Great children’s stories often teach lessons about our world that can help their readers for a lifetime. The basic truths they teach often apply to investing.
In Hans Christian Andersen’s “The Emperor has No Clothes,” a vain king is tricked into believing he is dressed in “invisible” finery when he is actually undressed, but no one is willing to point out the obvious because they fear appearing stupid and unworthy. The emperor goes on a parade and all his subjects react positively to the new outfit except for one little boy who blurts out that he is wearing nothing. The moral of this story is that we can’t let pride keep us from speaking up when we see something that contradicts what we know to be true.
Modern Portfolio Theory (MPT) is investment orthodoxy. It posits that an investor should construct a portfolio that is diversified across asset classes with various correlations to reduce risk. Think about pistons in a motor. If different pistons fire at different times, the engine runs smoothly and provides constant power.
At FourThought we don’t have problem with MPT—as long as you don’t need income. But as we know many people do. In fact, that is why they work so hard to save money–so they can have income when they retire.
When investors intend to take withdrawals for income, there are two major risks: sequencing risk and reverse dollar-cost averaging. That is why, like the little boy declaring that the king was naked, we challenge the validity of MPT for investors who make withdrawals from their portfolios.
Sequencing risk is the danger that a portfolio’s long-term average return can mask the risk of short-term underperformance. Our “Tale of Two Sisters” post (read here) is a parable that demonstrates how two sisters with the exact same investments, retiring at the same age and making the same withdrawals, can grow rich or go bankrupt: depending on their starting investment date.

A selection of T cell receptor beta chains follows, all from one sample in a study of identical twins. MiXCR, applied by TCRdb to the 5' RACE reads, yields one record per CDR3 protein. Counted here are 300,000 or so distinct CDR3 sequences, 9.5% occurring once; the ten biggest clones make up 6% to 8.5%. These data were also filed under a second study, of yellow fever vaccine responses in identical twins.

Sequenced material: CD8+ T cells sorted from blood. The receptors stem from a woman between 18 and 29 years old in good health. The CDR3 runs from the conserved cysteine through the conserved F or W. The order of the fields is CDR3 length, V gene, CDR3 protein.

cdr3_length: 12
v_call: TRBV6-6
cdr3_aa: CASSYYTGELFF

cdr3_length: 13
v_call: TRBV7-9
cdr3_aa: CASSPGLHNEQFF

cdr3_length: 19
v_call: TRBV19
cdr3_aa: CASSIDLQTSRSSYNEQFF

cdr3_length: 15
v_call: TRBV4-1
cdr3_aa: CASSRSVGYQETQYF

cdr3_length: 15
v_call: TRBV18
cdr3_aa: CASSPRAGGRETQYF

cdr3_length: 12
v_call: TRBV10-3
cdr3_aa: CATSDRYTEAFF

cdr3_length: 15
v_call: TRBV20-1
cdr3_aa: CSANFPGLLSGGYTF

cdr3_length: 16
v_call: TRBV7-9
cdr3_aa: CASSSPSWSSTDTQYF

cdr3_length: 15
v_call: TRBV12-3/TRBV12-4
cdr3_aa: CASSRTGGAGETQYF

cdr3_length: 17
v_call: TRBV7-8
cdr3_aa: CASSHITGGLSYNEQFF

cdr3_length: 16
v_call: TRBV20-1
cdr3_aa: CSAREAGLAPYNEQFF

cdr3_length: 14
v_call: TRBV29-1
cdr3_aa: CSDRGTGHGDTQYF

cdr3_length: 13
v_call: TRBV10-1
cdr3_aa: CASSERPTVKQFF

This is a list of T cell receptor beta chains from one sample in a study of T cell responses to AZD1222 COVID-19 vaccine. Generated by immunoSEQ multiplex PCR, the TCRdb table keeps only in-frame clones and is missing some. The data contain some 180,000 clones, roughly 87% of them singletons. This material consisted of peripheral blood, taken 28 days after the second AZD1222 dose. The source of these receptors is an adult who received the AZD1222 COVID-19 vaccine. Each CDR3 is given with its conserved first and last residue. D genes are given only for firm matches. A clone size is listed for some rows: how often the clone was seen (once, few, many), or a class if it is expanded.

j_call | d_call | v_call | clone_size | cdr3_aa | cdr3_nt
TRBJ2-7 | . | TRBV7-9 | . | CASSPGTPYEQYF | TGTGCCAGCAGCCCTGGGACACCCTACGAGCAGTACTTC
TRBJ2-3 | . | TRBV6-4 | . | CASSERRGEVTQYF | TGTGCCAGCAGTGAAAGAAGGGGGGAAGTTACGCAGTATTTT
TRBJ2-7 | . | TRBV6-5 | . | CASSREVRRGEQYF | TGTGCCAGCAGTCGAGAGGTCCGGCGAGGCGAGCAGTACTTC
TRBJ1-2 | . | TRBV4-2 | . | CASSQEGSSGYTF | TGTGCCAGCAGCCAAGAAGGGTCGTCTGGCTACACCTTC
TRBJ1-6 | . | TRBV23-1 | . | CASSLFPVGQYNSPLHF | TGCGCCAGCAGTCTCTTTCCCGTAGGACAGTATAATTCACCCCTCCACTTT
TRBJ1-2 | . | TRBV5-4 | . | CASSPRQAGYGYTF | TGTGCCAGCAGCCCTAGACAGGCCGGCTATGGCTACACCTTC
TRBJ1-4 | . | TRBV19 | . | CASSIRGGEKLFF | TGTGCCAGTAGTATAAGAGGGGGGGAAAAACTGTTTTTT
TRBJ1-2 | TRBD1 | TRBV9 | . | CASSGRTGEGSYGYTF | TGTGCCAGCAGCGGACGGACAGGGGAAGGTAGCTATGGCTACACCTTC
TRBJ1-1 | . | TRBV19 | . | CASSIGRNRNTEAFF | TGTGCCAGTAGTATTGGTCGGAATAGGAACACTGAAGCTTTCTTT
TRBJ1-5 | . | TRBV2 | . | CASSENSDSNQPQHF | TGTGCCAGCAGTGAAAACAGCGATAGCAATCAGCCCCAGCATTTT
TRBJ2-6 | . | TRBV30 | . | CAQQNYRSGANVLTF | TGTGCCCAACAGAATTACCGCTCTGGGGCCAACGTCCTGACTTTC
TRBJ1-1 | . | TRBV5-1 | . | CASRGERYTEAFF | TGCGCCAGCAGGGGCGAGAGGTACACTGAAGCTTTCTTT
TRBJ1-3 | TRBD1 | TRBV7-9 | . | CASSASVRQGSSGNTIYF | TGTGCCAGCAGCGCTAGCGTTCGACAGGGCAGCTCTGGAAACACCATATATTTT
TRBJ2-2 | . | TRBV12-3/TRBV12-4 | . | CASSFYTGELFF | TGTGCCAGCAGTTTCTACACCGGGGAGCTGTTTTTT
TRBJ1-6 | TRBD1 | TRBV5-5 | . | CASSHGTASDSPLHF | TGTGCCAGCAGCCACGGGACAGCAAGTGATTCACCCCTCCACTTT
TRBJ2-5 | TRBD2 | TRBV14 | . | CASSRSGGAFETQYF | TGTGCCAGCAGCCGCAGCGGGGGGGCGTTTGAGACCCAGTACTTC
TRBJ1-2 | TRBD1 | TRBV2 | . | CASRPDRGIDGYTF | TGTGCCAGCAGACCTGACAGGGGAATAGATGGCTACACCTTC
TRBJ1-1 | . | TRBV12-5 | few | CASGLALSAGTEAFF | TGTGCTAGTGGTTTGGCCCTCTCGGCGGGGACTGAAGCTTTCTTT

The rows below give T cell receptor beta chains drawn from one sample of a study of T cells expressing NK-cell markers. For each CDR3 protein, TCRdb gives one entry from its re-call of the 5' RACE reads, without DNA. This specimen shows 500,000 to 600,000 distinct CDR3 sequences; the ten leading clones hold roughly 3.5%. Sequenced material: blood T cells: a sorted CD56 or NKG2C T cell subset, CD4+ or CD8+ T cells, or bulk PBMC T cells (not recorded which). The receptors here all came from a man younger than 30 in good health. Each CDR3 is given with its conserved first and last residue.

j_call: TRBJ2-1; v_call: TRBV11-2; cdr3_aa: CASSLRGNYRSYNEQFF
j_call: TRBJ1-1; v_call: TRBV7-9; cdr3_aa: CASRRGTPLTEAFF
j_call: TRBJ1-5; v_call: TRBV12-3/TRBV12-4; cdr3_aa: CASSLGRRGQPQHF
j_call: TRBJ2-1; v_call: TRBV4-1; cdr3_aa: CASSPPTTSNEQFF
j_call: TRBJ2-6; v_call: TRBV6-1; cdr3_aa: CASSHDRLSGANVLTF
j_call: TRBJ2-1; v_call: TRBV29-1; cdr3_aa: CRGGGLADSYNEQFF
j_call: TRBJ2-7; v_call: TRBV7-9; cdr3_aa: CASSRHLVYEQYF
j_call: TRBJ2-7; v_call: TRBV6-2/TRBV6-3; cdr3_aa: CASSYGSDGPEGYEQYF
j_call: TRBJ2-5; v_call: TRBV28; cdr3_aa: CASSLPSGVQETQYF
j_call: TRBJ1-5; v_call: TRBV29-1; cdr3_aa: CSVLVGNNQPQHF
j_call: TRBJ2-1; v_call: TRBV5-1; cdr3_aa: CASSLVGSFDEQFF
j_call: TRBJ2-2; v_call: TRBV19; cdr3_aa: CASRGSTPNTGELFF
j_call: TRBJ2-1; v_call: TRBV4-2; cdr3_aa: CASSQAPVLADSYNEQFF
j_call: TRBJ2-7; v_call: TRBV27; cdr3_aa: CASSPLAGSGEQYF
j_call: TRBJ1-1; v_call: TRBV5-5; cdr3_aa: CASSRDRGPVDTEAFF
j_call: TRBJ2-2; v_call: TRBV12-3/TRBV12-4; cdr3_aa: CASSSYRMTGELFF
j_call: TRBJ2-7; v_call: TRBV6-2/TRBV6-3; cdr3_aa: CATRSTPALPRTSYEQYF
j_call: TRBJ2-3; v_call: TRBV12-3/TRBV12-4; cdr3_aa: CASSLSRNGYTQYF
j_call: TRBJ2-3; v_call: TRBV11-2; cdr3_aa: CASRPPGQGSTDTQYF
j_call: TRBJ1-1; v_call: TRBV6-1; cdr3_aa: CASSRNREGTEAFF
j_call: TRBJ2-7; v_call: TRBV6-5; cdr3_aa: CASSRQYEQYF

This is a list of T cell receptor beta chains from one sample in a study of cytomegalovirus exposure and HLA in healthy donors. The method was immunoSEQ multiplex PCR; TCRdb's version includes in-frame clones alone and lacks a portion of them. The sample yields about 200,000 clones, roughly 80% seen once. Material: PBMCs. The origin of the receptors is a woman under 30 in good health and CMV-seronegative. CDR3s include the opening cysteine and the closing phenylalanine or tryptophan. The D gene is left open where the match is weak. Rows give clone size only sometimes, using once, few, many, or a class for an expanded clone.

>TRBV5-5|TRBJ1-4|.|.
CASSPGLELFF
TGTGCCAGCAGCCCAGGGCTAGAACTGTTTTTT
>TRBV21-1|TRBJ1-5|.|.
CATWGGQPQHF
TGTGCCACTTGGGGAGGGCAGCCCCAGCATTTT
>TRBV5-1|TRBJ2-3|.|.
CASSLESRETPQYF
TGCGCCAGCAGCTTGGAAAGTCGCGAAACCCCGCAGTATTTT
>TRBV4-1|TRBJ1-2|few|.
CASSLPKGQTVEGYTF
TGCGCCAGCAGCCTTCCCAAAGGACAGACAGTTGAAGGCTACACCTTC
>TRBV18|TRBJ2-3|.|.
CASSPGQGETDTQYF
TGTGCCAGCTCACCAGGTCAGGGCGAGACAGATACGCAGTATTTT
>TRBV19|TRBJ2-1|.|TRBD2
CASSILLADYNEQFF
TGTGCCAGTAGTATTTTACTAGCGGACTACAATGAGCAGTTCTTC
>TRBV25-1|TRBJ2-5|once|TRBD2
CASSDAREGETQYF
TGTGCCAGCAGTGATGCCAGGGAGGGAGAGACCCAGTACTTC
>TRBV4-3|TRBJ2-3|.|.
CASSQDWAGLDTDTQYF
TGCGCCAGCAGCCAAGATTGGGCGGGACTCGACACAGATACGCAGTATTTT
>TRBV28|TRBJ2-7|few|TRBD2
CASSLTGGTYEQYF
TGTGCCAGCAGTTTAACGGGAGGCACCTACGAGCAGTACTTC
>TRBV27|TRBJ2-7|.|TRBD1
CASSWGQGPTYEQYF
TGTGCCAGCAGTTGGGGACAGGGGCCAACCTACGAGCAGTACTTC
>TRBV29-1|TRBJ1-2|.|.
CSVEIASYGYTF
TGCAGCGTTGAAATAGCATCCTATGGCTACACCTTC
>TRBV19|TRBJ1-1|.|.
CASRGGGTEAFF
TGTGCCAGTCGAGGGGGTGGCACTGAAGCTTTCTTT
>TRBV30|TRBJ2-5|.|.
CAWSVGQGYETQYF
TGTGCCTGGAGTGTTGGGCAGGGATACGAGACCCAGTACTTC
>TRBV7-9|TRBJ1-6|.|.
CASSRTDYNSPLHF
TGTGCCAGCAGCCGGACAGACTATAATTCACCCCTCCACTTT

The second risk relates to dollar cost averaging. It is a time-tested strategy for buying variable assets, gradually and over time, at below-average costs by investing the same amount in a stock every month. It tends to be more effective in volatile or down markets. The chart is an example of how it works.
When you start to take distributions from a portfolio, if you regularly sell your assets at a fixed dollar amount you will inevitably sell more when the asset is down than when it is up, as shown in the chart below. This strategy ensures you will always receive an average selling price that is below the average—violating the “always sell high” principle of investing.
The process of rebalancing a portfolio can mitigate this risk somewhat by forcing an investor to sell a better performing asset and rebalance into a poorer performing asset or asset classes.
The MPT strategy says you shouldn’t worry about how the return is generated as long as the total return (dividends plus appreciation) is higher, on average, than your income need. Reverse dollar cost averaging shows us how that theory can fall apart.